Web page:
6. Takakkaw Falls, Canada

Takakkaw Falls, Canada
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Yoho National Park is an awe-inspiring British Columbia park full of snow-capped mountain peaks, shear rock walls, ancient forests, and roaring rivers, but nothing captures its majesty more than Takakkaw Falls. The Cree aptly named it, since Takakkaw means “magnificent” in Cree. The falls are fed by the melting Daly Glacier, a part of the Waputik Icefield. Takakkaw is 991 feet high with a free fall of 850 feet, making it the third highest in Canada. The fall is reached by following the Yoho Valley Road to its end, about 13 kilometers from the Trans-Canada Highway. There is a campground where the Yoho Valley Road ends, offering spectacular vistas of the fall. The campground is the trailhead for the trails leading to the Yoho Valley and Laughing Falls, Iceline, Twin Falls, and Whaleback trails. It offers a unique wilderness experience, and the area is fairly accessible.

7. Nailicho (Virginia Falls)

Nailicho (Virginia Falls)
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One thing is certain: you will not find many tourists around Virginia Falls. Located in the Nahanni National Park Reserve in the Northwest Territories, the only way to visit the falls is by renting a float plane from Fort Liard of Fort Simpson. The plane can land above the falls, and you have to hike from there. The main feature of this spectacular park is the powerful whitewater Naha Dehé (South Nahanni River), which is lined with four canyons until it splits into two segments around Mason’s Rock, a 400-foot tall limestone spire. One segment falls 294 feet directly to the river below, and another slides along the rocks before falling 170 feet. The falls are massive, 800 feet wide and spanning four acres in surface. Only the remote location prevents this grandiose fall from becoming one of the fabled Canadian falls like Niagara.

8. Athabasca Falls

Athabasca Falls
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As the upper Athabasca River flows from the Columbia Icefield through the Jasper National Park in Alberta, it chips away at the rock, forming a canyon until it drops 80 feet over a thin layer of hard quartzite through soft limestone, carving first the short gorge and many potholes as well. What makes Athabasca Falls so picturesque is not the height but the force the huge volume of water creates as it drops into the gorge. The water formed many natural viewing platforms and trails that are still being chipped away, one millimeter every year. There are stairs that lead to the base of the falls that will allow you to closely view small plants, mosses, and lichens that managed to cling to the rock. You can cross the concrete bridge to the other side of the gorge. The falls are popular among white-water rafters, who start at the falls’ base and head all the way to Jasper.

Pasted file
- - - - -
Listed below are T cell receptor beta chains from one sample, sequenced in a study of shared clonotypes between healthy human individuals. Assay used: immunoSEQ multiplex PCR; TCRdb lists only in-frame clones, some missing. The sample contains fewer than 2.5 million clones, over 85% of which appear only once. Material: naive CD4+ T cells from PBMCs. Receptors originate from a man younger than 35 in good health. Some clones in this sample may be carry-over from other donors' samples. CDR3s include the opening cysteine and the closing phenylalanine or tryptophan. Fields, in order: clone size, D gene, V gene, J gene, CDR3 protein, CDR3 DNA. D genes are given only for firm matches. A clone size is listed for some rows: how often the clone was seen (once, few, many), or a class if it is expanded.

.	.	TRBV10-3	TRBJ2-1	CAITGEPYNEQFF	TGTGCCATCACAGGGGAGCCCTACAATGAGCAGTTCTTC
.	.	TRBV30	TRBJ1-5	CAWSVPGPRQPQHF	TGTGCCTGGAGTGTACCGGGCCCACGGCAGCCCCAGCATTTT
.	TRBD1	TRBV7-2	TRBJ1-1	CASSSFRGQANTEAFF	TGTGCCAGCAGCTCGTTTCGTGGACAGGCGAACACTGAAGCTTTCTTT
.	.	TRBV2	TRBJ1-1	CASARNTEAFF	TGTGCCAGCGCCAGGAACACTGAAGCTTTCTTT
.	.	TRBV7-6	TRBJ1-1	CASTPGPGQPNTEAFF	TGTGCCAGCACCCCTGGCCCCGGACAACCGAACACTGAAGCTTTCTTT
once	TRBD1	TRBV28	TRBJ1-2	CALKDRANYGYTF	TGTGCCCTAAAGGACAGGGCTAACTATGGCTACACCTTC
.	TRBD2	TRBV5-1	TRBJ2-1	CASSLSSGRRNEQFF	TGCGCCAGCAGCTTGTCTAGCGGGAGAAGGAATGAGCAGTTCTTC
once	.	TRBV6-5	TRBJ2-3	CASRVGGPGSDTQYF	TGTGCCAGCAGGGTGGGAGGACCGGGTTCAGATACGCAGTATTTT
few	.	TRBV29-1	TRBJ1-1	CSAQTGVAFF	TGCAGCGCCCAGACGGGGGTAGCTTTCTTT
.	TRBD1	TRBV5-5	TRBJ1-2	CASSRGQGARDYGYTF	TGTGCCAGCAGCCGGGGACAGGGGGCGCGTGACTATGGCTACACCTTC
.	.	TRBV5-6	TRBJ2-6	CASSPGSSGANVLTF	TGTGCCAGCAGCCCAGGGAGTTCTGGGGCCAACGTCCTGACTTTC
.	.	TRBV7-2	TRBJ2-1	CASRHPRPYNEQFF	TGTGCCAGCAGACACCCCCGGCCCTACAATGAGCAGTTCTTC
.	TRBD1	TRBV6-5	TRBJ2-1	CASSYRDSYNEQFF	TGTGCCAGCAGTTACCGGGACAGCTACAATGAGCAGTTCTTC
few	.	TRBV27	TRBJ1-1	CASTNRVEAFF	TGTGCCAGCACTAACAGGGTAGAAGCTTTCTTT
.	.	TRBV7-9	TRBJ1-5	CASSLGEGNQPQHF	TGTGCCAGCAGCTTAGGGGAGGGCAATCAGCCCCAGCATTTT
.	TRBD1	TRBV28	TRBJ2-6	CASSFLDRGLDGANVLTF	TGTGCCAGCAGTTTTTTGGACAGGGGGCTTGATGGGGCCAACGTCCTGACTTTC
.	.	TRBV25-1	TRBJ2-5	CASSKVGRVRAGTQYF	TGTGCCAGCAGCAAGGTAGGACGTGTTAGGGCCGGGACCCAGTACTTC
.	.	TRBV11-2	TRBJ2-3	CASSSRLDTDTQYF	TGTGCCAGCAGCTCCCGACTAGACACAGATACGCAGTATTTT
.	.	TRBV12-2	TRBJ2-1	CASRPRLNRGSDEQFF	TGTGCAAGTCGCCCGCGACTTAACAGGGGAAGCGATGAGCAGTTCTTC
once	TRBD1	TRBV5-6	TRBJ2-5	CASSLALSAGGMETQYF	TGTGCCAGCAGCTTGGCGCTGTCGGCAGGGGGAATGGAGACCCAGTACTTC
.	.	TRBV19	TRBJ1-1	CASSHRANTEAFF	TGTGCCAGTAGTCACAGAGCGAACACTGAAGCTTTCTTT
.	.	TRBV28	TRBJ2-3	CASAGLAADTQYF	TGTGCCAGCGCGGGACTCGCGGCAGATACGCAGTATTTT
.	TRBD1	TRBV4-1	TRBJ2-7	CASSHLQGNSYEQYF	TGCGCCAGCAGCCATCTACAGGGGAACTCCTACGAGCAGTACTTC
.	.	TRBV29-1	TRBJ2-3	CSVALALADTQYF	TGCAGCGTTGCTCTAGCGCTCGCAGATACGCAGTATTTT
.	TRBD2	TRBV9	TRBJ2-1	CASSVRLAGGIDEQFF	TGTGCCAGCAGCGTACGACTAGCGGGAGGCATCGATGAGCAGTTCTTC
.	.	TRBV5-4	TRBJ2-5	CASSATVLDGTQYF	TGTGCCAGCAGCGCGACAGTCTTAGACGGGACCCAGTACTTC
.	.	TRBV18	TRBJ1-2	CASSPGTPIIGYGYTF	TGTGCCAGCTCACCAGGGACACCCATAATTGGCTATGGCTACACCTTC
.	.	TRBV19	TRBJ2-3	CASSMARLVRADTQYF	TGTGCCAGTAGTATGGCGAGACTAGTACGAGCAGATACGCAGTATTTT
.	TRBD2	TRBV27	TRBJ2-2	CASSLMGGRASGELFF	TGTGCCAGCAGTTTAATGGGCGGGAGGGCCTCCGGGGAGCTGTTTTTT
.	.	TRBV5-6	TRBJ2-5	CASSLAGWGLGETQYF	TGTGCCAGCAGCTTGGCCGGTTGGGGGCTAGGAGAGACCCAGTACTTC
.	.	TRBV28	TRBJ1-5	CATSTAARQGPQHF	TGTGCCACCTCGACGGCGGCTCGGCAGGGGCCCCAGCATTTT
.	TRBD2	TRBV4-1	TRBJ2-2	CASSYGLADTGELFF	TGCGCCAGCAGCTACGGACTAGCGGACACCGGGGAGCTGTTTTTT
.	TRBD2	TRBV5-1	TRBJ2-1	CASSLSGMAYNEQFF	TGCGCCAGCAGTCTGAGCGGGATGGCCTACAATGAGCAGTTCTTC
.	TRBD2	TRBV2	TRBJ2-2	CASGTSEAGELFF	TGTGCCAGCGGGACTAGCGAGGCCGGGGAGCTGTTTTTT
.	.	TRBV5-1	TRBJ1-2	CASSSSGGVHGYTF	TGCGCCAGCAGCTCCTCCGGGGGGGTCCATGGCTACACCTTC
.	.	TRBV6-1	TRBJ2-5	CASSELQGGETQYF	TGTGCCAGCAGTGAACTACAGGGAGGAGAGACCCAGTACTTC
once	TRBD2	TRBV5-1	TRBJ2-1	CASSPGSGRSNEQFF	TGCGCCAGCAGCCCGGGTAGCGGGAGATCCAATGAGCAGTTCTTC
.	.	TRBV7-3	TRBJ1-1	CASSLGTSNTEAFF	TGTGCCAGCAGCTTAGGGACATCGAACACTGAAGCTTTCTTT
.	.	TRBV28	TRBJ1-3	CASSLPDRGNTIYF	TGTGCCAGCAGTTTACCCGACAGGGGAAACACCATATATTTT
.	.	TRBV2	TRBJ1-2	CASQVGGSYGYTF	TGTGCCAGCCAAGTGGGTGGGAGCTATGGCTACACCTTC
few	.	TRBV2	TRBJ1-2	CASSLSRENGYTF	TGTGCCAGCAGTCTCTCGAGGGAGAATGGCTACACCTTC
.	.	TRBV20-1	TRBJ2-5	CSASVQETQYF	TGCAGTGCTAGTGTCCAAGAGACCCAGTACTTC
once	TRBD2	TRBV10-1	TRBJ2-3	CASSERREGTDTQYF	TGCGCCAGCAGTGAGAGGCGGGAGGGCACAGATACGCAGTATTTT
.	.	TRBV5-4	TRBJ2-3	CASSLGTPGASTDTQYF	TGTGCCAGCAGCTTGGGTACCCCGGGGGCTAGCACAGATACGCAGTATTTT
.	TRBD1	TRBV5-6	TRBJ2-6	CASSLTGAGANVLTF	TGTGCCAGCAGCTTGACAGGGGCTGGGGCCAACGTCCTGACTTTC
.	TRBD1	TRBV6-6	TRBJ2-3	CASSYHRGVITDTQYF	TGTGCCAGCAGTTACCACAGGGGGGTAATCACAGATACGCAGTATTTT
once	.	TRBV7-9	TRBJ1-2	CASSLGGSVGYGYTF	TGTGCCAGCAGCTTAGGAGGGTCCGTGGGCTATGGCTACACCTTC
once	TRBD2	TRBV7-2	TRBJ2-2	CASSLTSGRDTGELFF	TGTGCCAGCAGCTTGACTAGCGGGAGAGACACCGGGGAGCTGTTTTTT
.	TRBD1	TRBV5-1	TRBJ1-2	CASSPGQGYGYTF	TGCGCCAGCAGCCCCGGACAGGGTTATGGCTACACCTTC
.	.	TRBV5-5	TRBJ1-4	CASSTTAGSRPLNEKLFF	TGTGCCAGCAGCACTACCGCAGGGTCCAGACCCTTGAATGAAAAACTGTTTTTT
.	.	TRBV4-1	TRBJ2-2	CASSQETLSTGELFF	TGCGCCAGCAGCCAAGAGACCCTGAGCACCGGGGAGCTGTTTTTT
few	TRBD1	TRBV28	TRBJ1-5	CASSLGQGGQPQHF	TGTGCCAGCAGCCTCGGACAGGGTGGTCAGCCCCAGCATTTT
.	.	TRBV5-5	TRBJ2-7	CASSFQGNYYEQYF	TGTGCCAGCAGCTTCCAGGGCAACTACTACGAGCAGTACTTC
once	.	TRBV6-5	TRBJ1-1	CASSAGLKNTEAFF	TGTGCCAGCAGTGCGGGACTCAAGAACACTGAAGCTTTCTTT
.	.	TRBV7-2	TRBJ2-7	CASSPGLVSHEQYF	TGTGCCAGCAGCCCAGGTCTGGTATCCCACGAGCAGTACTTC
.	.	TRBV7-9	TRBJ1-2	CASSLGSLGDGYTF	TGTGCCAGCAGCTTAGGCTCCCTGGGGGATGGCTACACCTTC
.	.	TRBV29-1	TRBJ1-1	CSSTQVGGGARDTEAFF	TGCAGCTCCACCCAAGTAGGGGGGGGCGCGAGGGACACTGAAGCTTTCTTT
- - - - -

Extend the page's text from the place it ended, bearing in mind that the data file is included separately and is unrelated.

9. Montmorency Falls

Montmorency Falls
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Parc de la Chute-Montmorency is an impressive waterfall on the Montmorency River in Quebec, Canada, about 12 km from Quebec City. The falls are part of the scenic, popular Montmorency Falls Park, where the Montmorency River drops 83 meters over the cliff into the Saint Lawrence River across from Île d'Orleans. The falls are very popular among tourists, who can see the falls from the staircase cut into the cliff from a suspension bridge that crosses the river or from the spectacular 300-meter double zipline that offers views you will not easily forget. There is also an aerial tram that travels between the top and the base of the falls. The best time to visit the falls is in the summer during the fireworks competition.

Also must-see are Brandywine Falls in Brandywine Falls Provincial Park, Sea to Sky Waterfalls and the waterfall at Bow Lake.

10. Waterfalls in Canada: Kakabeka Falls

Waterfalls in Canada: Kakabeka Falls
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Located in a village called Kakabeka Falls, the Kakabeka Waterfall is the second highest waterfall in Ontario. The waterfall has a drop of over 130 feet and flows from the Kaministiquia River. The boardwalk that wraps around the top of the falls is accessible all year long, and visitors get a stunning view of the water cascading into the gorge below whether they visit in winter, summer, spring, or fall.

The eroding shales that surround the waterfall host a number of flora and fauna, and they also contain fossils that are over 1.6 billion years old. There are a number of walking and nature trails for visitors to enjoy nearby, and during the winter there are groomed cross-country ski trails as well.

11. Albion Falls

Albion Falls
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Over 62 feet in height, Albion Falls cascades down the Niagara Escarpment in Red Hill Valley, Ontario, Canada. The falls have a staggered series of “steps,” giving the waterfall a beautiful cascaded flow surrounded by rocks. The rocks from Albion Falls were also used to construct the Royal Botanical Garden’ Rock Garden.